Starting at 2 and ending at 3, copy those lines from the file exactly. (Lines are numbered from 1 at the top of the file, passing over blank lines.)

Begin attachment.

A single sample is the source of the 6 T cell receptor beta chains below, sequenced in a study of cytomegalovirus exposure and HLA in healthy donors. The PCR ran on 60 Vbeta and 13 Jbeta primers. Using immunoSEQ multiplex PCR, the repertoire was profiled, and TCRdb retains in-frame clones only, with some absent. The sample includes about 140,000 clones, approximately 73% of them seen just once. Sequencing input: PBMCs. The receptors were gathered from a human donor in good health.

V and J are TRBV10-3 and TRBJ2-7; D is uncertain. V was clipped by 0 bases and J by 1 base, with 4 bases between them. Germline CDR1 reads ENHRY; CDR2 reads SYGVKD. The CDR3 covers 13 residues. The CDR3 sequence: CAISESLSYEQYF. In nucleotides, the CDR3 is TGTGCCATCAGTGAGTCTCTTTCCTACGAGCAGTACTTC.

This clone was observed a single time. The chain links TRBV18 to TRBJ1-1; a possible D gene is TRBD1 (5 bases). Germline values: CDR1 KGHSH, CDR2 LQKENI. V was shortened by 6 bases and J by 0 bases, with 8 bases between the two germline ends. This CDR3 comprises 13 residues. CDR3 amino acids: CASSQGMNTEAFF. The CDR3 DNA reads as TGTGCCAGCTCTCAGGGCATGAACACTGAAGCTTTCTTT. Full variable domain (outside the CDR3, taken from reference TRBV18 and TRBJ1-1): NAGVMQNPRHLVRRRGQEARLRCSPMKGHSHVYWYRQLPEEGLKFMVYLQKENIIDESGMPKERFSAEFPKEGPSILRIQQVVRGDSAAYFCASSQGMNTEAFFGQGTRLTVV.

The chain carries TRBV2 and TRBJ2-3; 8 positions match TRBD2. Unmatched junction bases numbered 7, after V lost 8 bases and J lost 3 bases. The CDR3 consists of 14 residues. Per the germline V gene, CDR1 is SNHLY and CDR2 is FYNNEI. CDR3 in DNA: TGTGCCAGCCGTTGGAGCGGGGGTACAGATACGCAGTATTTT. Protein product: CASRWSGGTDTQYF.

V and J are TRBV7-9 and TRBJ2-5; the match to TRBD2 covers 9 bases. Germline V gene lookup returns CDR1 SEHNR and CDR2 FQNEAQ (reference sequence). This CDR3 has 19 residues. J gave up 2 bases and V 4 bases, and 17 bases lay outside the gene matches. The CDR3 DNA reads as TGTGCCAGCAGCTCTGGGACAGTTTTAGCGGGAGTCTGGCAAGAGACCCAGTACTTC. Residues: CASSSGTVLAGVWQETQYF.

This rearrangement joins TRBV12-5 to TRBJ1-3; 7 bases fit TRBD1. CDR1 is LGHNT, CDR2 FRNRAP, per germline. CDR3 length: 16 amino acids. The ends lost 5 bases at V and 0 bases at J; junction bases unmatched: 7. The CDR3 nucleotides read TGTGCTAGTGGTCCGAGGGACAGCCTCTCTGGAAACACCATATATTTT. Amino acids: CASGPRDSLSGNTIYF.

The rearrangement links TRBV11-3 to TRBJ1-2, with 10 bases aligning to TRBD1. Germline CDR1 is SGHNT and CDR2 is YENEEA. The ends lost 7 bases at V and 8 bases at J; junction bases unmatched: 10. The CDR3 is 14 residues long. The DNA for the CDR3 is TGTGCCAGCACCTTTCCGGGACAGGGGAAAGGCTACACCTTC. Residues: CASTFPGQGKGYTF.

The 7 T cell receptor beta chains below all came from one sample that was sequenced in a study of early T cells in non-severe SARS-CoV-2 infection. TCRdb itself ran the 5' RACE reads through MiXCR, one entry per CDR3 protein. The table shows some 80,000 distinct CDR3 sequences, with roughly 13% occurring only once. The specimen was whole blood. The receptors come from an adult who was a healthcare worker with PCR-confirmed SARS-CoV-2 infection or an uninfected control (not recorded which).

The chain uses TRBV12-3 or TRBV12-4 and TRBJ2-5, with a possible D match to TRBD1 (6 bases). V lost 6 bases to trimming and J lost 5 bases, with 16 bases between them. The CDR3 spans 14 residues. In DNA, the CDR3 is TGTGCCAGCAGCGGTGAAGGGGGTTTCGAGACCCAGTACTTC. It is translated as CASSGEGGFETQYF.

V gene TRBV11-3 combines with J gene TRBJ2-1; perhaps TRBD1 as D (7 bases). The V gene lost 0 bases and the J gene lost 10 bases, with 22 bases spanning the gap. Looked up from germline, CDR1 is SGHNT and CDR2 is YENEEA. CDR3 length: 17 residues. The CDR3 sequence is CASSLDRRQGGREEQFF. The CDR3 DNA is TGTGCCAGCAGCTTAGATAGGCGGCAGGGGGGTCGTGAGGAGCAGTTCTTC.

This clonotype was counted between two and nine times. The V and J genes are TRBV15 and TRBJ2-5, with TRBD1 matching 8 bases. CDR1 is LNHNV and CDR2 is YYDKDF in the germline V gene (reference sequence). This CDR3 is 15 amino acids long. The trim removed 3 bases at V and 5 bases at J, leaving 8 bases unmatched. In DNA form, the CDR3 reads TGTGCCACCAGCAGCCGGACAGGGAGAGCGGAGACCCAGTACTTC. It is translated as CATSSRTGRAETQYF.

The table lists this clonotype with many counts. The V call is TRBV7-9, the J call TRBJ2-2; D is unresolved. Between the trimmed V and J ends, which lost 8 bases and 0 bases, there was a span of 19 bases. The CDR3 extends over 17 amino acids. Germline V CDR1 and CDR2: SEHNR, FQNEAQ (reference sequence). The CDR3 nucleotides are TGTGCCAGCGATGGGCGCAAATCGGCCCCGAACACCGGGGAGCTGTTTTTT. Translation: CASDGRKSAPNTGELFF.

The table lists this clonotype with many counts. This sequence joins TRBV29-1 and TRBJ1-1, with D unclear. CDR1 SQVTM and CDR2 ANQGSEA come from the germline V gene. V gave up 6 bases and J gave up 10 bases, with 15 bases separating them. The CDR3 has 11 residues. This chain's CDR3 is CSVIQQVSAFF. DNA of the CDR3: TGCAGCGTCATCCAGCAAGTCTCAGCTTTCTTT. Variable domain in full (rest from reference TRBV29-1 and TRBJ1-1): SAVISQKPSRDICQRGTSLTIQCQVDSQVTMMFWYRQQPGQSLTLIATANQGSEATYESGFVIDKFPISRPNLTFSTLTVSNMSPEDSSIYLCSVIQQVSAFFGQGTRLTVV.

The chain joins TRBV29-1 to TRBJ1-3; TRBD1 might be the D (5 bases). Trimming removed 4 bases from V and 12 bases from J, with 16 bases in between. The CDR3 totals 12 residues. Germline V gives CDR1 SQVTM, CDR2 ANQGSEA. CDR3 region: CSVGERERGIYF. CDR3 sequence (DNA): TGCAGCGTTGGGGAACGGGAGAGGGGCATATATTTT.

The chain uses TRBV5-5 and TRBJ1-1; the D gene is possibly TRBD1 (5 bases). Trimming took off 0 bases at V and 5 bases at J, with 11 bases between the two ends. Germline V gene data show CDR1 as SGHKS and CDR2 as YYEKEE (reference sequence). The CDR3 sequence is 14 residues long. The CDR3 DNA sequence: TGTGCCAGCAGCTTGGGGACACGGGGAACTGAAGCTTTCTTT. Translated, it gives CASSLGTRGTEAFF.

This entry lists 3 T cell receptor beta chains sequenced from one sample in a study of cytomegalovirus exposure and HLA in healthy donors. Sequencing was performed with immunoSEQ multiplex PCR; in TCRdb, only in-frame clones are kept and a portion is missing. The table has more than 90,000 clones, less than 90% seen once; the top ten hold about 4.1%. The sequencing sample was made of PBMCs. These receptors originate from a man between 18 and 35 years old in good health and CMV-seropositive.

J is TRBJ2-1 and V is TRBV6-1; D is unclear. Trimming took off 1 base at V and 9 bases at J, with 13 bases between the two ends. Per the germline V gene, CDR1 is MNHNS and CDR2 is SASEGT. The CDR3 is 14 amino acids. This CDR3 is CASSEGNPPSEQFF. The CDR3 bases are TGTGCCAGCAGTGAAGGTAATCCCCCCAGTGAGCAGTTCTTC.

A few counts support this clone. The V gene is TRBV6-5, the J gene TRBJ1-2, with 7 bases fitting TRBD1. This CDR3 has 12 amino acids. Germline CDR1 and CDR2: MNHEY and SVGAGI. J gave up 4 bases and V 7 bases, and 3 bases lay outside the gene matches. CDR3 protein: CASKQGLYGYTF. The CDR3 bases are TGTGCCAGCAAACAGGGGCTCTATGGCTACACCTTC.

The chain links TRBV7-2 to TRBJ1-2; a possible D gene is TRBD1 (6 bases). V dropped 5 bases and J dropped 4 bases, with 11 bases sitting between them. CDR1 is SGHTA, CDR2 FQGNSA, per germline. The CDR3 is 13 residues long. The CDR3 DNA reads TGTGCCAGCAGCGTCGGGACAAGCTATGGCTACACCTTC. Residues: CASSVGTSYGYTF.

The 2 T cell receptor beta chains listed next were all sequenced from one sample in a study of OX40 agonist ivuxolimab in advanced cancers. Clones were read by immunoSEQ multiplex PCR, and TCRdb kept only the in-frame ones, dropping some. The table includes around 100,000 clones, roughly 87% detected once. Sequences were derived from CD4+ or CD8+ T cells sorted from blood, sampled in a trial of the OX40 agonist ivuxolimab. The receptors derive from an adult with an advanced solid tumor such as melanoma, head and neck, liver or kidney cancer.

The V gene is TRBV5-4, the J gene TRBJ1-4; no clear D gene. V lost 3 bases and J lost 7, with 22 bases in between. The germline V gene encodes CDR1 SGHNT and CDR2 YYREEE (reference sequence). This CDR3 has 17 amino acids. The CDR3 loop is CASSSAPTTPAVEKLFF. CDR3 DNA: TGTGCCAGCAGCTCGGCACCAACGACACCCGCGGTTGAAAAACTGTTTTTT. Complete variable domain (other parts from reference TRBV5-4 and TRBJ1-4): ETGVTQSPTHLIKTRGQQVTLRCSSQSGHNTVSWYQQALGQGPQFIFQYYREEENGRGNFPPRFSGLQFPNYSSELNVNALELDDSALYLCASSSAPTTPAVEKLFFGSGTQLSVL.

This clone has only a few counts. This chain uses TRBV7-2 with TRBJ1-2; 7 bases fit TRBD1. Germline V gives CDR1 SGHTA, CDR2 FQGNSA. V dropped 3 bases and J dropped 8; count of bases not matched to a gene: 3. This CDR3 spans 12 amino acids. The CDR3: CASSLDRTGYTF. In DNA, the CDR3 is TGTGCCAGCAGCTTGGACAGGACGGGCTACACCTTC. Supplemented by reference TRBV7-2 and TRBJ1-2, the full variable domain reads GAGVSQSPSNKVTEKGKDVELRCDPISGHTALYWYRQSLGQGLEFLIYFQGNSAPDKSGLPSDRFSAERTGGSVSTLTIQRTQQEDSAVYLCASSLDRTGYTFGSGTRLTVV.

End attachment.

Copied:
V and J are TRBV10-3 and TRBJ2-7; D is uncertain. V was clipped by 0 bases and J by 1 base, with 4 bases between them. Germline CDR1 reads ENHRY; CDR2 reads SYGVKD. The CDR3 covers 13 residues. The CDR3 sequence: CAISESLSYEQYF. In nucleotides, the CDR3 is TGTGCCATCAGTGAGTCTCTTTCCTACGAGCAGTACTTC.

This clone was observed a single time. The chain links TRBV18 to TRBJ1-1; a possible D gene is TRBD1 (5 bases). Germline values: CDR1 KGHSH, CDR2 LQKENI. V was shortened by 6 bases and J by 0 bases, with 8 bases between the two germline ends. This CDR3 comprises 13 residues. CDR3 amino acids: CASSQGMNTEAFF. The CDR3 DNA reads as TGTGCCAGCTCTCAGGGCATGAACACTGAAGCTTTCTTT. Full variable domain (outside the CDR3, taken from reference TRBV18 and TRBJ1-1): NAGVMQNPRHLVRRRGQEARLRCSPMKGHSHVYWYRQLPEEGLKFMVYLQKENIIDESGMPKERFSAEFPKEGPSILRIQQVVRGDSAAYFCASSQGMNTEAFFGQGTRLTVV.